xFunctions

Welcome to xFunctions!

Please click on the button below to launch xFunctions in a separate window. Once it is open, feel free to enlarge the window to make it easier to view.

name="file" value="example_file.txt"

xFunctions has many different wonderful features. Feel free to explore it and learn what it can do! Some general instructions and other information about xFunctions can be found here.

Graphing

When you first launch xFunctions, it begins at the Main Screen. For graphing purposes, select the 'Multigraph Utility' in the drop down menu at the top. This utility can be used to graph a function or several functions at once.

1. Input the function in the box provided after "y= ".
2. For example, to enter the function 3x2+p-ex+3, you must type 3*x^2+pi-e^(x+3). Note the use of '*' for multiplication (Shift-8) and '^' for exponents (Shift-6). Parentheses are also important.
3. Input your x and y ranges along the left side of the graphing window.
4. Press the 'Graph!' button to plot the graph of the function.
5. You can enter more functions by selecting a different function number just to the left of where you enter the function.
6. Press the 'Graph!' button again, and you will get the graph of this function together with the previous function.

Riemann Sums

When you first launch xFunctions, it begins at the Main Screen. For Riemann Sums, select the 'Riemann Sums Utility' in the drop down menu at the top. This utility computes Riemann sums for a specified function on a specified interval.

1. Input the function in the box provided after "y= ".
2. For example, to enter the function 3x2+p-ex+3, you must type 3*x^2+pi-e^(x+3). Note the use of '*' for multiplication (Shift-8) and '^' for exponents (Shift-6). Parentheses are also important.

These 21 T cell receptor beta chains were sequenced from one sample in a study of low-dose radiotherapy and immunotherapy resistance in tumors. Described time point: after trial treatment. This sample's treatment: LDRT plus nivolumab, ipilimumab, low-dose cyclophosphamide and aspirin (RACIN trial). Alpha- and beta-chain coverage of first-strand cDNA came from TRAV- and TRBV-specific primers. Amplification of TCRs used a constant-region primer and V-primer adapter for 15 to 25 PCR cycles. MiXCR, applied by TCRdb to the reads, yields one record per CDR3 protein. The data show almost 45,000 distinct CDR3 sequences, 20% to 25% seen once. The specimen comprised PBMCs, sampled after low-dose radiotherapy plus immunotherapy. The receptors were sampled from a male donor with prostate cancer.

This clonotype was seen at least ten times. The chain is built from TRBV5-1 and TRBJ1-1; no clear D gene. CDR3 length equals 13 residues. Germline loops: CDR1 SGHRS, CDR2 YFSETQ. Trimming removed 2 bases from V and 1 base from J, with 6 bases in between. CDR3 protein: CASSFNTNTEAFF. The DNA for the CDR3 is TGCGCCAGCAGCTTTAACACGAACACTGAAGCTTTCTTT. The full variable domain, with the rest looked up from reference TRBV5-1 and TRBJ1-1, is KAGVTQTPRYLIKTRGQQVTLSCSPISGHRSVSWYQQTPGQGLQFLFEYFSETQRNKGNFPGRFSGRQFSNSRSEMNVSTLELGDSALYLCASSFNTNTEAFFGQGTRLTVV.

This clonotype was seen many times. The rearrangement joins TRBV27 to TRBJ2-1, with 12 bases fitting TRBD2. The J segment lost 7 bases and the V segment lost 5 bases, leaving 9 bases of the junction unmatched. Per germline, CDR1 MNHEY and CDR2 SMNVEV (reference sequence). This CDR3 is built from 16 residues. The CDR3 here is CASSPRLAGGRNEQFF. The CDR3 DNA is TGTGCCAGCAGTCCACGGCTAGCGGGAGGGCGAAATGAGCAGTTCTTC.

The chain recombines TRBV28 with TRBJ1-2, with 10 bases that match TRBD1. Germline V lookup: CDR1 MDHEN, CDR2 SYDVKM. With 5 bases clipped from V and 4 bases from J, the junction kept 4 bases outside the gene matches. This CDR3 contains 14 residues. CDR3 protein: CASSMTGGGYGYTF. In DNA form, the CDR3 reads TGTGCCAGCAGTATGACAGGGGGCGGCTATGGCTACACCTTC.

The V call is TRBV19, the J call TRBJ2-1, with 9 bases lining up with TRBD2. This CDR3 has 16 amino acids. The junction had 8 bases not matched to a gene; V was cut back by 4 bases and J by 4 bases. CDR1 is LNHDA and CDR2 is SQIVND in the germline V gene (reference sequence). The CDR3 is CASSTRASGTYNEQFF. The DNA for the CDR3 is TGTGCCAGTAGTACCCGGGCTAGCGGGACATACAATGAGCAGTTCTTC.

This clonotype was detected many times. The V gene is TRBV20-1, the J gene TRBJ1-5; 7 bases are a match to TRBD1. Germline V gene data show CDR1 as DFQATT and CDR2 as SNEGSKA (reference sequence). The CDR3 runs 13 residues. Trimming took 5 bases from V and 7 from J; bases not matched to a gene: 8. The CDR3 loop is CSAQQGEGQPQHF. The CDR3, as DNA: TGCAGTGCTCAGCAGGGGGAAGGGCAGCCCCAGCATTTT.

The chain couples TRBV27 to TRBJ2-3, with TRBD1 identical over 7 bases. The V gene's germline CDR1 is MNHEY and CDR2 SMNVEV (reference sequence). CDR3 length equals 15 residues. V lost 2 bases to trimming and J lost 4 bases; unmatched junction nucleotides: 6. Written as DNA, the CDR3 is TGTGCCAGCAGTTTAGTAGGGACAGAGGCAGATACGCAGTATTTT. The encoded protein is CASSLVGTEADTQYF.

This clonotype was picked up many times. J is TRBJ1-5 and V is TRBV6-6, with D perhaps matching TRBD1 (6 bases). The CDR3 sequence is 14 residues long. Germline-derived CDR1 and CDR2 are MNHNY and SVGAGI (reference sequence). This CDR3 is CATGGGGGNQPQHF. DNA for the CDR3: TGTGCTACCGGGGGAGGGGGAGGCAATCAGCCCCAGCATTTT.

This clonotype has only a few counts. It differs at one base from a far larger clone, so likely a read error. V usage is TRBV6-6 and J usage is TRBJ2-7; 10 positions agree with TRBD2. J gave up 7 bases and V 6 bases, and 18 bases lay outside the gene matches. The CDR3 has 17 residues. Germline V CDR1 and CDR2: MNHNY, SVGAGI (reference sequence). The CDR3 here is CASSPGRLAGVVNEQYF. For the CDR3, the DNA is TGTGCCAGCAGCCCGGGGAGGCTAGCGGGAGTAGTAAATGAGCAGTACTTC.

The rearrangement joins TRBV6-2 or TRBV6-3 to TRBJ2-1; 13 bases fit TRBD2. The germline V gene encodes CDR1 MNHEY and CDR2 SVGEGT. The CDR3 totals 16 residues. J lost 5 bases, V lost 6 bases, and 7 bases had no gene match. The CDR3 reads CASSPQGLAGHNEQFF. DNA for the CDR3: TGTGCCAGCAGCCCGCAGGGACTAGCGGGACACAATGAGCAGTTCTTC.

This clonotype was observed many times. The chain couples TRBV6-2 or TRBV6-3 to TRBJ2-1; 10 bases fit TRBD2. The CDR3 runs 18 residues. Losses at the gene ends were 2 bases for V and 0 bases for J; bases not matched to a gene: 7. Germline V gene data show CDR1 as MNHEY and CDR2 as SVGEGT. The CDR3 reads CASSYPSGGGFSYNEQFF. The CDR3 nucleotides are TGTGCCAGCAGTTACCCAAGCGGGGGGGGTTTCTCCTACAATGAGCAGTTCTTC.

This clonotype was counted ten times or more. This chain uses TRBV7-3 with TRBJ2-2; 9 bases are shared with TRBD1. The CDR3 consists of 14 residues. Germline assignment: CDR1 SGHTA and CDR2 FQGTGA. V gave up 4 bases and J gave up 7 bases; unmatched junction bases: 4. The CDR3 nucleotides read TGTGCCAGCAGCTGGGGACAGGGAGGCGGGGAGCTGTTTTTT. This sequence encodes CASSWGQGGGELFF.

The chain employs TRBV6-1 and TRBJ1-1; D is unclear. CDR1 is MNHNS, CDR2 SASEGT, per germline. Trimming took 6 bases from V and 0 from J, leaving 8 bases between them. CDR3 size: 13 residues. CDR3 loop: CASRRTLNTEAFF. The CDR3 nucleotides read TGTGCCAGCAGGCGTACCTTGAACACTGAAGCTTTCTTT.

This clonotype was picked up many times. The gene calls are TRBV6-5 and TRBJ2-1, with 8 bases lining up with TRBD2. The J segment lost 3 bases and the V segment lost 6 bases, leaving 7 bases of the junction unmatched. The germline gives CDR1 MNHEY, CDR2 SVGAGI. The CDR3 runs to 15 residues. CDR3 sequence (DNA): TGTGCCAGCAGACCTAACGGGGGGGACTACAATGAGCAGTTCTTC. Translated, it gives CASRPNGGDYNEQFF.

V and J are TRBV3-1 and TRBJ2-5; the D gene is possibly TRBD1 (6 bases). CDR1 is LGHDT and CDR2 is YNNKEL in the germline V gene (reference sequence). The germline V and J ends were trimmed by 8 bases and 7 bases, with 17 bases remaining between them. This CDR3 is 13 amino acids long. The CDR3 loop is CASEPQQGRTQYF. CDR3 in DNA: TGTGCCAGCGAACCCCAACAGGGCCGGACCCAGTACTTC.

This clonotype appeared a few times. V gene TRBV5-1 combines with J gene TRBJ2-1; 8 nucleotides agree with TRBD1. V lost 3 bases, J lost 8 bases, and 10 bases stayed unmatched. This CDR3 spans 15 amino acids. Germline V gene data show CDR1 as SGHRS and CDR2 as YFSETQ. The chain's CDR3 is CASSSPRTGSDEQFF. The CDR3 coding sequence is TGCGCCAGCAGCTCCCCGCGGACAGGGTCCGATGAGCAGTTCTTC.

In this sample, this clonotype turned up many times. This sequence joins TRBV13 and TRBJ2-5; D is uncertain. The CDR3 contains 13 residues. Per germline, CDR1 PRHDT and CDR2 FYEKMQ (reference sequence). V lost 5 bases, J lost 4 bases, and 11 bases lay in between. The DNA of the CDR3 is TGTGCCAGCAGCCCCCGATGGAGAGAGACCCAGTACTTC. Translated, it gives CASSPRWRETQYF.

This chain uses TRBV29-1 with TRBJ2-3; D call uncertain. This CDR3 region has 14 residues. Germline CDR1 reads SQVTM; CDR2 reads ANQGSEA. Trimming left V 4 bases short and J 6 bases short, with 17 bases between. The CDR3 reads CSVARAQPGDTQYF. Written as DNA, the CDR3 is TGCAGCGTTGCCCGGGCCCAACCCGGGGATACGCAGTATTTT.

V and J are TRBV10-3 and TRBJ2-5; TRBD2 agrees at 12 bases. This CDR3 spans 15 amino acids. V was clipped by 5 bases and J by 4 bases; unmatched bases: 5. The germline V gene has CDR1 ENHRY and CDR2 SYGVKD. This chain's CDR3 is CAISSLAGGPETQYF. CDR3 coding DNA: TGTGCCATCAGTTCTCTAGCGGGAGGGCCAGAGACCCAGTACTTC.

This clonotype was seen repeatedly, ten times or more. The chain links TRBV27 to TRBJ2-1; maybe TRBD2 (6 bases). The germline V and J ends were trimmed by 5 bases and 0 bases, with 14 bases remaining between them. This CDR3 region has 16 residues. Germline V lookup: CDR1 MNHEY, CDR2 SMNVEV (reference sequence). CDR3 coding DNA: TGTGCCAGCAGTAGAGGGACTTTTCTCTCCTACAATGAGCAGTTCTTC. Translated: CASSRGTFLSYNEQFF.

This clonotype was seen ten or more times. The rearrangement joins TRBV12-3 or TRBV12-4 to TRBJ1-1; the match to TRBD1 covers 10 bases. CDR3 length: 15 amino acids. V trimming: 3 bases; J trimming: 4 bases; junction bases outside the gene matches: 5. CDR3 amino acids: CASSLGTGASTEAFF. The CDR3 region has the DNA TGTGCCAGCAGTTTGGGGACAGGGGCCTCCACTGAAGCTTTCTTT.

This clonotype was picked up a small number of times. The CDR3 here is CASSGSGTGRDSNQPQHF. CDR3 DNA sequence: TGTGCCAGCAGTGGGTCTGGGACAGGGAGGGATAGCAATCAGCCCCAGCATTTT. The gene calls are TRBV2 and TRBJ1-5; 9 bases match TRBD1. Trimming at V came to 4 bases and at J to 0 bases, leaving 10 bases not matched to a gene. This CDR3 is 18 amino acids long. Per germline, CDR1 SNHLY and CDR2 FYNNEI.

3. Input the minimum and maximum x and y values in the boxes to the left side of the graph window.
4. You can also input the number of subintervals you want to start with in the box labeled "Intervals".
5. Hit the "Compute!" button.
6. To get better area approximations, hitting the "Divide Intervals" button doubles the number of subintervals.

The values of various Riemann sums, using different rules, are shown to the right of the graph window. (The trapezoid rule isn't strictly a Riemann sum, but it's there as a choice anyway.) The area corresponding to one of the sums is displayed on the graph. Use the pop-up menu at the lower right to select which area is displayed. If you click on the graph, you get details about one of the rectangles or trapezoids in the sum. (Click on the blue information box to get rid of it.) Note that for the "~Circumscribed" and "~Inscribed" rules, the maximum and minimum of the function on a sub-interval is only computed approximately. (This explains the "~", which stands for "approximately.") Mouse zooming does not work on this screen.